Editor's note: Matthew Jacob is the co-author, with his brother Mark, of "What the Great Ate," published by Three Rivers Press.
(CNN) -- Between now and Election Day, candidates for public office will remind us how impossible it is to separate politicking from eating. Food is everywhere on the campaign trail. Large-scale dinners raise millions of dollars for candidates. Empty pizza boxes litter campaign offices, reminders of the power of pepperoni to fuel volunteers' efforts.
Every election cycle candidates have learned that how they eat -- not just how they vote -- can become part of the debate.
In Wisconsin, Scott Walker won the Republican nomination for governor this year partly by portraying himself as a "brown-bag guy" who lunches on ham sandwiches.
And while Mike Montandon campaigned this year to become Nevada's governor, his wife, Antoinette, offered a tasty testimonial to his character. "He is always so complimentary of whatever I cook, and he eats it," she declared.
At the same time, opportunities for food faux pas are everywhere. Barack Obama won the Iowa caucuses in 2008, but months before that vote, the future president's attempt to relate to the state's farmers fell flat. "Anybody gone into Whole Foods lately and seen what they charge for arugula?" Obama asked the baffled Iowa farmers, many of whom were unfamiliar with the leafy salad green. Whole Foods had no stores in the state.
And Meg Whitman, the former eBay chief executive who is seeking to become California's next governor, was served a chili dog during a campaign stop and may have missed a chance to connect with ordinary voters. The Los Angeles Times explained how Whitman "cut a chili dog into quarters with a plastic knife and took a bite, pinky finger extended."
Food matters can reach into the campaigns in strange ways, too. Rep. Stephanie Herseth Sandlin's re-election campaign recently aired a television ad in which the South Dakota congresswoman distances herself from other House members. One of the problems with her fellow incumbents, she declares in the ad, is that "they like to eat and eat and eat."
Of course, there's nothing new about political figures taking the heat for what they eat.
Thomas Jefferson's passion for French food prompted criticism that he was "unfaithful to his native victuals." In an election campaign during the 1920s, Chicago Mayor "Big Bill" Thompson assailed his challenger as a sloppy eater who dined with "eggs in his whiskers, soup on his vest."
And who can forget the ribbing President George H.W. Bush took when he complained about the wrong food that kept showing up on his dinner table.
"I do not like broccoli," he declared with Dr. Seuss-like clarity. "I haven't liked it since I was a little kid and my mother made me eat it. And I'm president of the United States, and I'm not going to eat any more broccoli."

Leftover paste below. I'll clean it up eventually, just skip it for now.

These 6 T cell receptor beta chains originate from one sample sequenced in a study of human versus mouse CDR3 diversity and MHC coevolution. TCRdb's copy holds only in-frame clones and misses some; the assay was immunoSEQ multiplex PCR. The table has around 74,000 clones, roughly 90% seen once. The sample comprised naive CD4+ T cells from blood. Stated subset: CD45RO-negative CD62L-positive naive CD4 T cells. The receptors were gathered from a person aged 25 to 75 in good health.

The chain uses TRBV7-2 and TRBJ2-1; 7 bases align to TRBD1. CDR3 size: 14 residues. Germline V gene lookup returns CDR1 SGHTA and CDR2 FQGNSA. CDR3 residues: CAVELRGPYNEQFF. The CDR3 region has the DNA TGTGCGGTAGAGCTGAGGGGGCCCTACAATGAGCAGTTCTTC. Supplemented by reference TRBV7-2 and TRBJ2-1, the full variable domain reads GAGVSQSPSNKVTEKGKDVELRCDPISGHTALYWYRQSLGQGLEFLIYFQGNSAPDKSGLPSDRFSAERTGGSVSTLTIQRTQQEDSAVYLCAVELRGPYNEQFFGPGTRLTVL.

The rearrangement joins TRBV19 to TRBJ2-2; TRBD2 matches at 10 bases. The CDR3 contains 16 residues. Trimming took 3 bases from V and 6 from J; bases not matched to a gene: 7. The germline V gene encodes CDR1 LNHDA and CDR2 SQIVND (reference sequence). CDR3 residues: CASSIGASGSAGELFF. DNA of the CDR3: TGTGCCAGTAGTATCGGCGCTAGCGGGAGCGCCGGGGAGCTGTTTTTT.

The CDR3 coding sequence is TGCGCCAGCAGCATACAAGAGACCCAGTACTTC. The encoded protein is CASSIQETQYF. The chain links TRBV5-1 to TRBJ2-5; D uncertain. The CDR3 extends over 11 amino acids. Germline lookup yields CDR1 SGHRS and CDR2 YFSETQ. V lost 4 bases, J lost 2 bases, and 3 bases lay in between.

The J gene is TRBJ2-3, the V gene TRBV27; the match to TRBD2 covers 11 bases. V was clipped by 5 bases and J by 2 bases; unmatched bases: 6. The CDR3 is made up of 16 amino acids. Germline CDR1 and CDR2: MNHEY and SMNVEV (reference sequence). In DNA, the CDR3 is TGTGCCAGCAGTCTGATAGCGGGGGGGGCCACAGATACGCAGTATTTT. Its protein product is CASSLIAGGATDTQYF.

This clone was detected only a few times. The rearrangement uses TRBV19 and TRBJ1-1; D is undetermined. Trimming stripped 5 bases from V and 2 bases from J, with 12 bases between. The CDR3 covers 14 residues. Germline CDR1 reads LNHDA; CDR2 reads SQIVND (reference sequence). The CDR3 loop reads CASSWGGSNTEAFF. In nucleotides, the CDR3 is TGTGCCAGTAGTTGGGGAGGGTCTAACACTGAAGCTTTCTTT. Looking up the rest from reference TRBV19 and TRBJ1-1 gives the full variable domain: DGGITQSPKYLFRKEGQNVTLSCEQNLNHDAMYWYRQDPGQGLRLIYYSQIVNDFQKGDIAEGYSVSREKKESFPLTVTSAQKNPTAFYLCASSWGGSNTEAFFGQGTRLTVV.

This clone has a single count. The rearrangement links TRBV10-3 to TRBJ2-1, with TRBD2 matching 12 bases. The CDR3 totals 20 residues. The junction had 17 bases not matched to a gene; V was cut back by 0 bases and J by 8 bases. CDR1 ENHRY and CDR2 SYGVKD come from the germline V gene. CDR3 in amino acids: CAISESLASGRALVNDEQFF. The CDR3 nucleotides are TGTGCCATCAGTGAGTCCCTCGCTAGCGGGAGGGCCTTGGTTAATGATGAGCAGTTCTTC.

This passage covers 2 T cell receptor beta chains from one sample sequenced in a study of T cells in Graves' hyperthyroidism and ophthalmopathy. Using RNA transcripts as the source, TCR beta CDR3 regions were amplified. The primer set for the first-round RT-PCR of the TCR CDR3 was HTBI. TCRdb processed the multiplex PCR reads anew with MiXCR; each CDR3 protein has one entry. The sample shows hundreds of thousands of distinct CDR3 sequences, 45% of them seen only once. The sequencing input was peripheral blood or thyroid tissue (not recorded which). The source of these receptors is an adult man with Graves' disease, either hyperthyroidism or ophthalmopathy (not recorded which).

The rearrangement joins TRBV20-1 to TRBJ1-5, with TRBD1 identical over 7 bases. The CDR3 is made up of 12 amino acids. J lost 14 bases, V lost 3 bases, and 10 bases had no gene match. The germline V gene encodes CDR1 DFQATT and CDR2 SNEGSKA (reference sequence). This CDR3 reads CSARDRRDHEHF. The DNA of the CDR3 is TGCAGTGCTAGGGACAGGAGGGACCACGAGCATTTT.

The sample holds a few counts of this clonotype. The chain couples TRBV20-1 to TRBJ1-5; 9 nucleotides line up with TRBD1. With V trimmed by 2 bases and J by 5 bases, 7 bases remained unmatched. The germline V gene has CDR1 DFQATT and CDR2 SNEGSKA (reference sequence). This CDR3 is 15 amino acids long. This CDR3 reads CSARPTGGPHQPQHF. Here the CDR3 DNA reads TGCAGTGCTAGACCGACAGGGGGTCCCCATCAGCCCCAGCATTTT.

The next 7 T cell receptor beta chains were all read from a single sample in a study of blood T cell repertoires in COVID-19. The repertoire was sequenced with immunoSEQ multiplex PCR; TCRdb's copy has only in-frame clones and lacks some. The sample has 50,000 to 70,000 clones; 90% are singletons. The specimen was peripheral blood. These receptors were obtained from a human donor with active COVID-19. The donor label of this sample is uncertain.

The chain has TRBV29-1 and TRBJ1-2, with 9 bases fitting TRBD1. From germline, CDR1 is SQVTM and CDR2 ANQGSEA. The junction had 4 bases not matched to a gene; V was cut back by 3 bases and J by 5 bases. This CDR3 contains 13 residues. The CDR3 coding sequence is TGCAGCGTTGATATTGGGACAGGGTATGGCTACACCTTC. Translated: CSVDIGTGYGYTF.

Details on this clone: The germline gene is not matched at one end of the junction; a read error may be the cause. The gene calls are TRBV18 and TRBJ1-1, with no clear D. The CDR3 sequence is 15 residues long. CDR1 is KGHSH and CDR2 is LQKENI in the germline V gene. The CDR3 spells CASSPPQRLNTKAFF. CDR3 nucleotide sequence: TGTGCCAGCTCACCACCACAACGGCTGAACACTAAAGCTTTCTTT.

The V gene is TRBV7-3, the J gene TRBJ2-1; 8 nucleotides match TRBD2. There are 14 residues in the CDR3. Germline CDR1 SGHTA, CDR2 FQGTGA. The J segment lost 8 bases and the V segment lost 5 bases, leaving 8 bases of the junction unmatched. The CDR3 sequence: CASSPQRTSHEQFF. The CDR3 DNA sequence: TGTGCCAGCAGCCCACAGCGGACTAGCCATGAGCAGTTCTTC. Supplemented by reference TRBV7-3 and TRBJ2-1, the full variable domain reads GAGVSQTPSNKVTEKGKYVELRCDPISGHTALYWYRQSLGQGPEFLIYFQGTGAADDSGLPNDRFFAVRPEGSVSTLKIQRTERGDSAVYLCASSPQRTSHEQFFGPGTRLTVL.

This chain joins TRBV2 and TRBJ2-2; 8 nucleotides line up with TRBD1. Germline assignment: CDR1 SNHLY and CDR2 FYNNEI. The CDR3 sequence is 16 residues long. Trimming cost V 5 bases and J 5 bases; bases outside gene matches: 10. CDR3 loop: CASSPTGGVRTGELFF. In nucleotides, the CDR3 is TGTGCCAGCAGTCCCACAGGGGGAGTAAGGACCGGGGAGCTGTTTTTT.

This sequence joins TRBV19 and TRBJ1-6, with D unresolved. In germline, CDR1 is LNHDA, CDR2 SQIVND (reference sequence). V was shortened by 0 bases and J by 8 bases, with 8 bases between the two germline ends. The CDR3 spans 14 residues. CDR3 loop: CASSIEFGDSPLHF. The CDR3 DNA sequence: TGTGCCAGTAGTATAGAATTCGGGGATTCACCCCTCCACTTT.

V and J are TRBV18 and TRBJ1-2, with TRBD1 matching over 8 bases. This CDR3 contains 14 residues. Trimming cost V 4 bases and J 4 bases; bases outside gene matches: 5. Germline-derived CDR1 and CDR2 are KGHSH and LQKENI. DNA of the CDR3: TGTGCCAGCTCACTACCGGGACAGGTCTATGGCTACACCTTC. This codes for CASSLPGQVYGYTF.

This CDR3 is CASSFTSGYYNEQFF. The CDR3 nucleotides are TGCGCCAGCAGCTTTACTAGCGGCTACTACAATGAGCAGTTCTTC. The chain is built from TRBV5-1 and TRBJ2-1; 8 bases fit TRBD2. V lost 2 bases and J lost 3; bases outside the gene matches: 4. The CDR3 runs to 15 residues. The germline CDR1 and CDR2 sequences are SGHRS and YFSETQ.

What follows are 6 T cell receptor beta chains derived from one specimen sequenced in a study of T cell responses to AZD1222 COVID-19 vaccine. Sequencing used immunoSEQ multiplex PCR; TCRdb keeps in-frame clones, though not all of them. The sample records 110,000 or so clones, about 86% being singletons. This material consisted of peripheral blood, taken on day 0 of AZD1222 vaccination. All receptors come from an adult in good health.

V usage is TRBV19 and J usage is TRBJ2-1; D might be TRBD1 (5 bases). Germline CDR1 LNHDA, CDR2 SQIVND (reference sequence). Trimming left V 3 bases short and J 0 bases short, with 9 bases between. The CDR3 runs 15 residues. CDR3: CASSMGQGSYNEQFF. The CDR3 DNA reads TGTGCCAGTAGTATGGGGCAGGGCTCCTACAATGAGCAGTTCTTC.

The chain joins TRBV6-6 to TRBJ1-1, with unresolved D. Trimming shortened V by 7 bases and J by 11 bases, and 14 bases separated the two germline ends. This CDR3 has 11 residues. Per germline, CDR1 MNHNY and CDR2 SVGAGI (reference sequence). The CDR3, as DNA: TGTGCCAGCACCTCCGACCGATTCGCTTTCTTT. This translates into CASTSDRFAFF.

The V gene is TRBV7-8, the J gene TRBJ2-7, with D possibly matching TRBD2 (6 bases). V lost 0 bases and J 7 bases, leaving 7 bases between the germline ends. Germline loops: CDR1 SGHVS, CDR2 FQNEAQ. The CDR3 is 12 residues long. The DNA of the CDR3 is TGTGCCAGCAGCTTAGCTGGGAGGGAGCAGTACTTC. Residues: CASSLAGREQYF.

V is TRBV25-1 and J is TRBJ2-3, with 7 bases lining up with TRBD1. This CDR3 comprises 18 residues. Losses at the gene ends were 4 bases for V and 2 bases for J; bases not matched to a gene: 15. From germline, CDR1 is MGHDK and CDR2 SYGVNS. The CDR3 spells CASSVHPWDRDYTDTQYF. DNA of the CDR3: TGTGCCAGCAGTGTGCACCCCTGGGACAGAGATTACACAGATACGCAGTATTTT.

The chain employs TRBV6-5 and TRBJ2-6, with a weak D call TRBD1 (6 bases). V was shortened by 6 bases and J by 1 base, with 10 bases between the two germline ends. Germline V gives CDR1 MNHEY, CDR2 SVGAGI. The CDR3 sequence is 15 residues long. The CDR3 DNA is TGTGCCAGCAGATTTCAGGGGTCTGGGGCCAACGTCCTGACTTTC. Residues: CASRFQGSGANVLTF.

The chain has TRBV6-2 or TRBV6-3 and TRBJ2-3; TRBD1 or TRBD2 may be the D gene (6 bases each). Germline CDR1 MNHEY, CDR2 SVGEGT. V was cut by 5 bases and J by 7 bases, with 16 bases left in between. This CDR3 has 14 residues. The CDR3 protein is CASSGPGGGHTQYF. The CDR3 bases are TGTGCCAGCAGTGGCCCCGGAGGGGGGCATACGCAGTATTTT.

Can food preferences give one candidate the upper hand? In 1928, Democratic presidential candidate Al Smith seemed to think so.
After his Republican rival, Herbert Hoover, called chocolate ice cream one of his favorite treats, Smith countered by announcing that he liked all flavors of ice cream. Catherine Smith backed up her husband: "I've never seen him favor one kind more than another."
Hoover the chocolate lover won the election easily.
On the other hand, some candidates use their eating habits as a way for voters to measure their character. In 1942, Life magazine introduced voters to a congressional candidate in Oregon so busy he "never eats breakfast." And this spring, the New York Times noted that state New York Assemblyman Joseph Saladino went on a diet and stopped eating manicotti.
Election campaigns also can affect voters' eating habits. During the 2004 presidential campaign, some Republicans stopped using Heinz ketchup because of the company's link to the wife of Democratic nominee John Kerry. In one month alone, a company producing W Ketchup -- named for George W. Bush -- sold about 70,000 bottles.
Eventually, of course, a political campaign ends. But the eating and deal-making continue, often in the same location.
"Every major New Jersey political decision is made in diners," ex-Gov. Jim McGreevey wrote of his state.
Some candidates elected November 2 will find it easier to legislate than to lunch. Republican Sen. Mark Hanna of Ohio, who served during the early 1900s, suffered from chronic indigestion. He once confided that his life's ambition was to eat "the finest dishes that could be prepared" and then "have the work of digestion devolve upon some Democrat."
More than a century later, Hanna's wish may come true. If the polls are correct, voters will soon deliver a dose of indigestion to the Democrats.
The opinions expressed in this commentary are solely those of Matthew Jacob.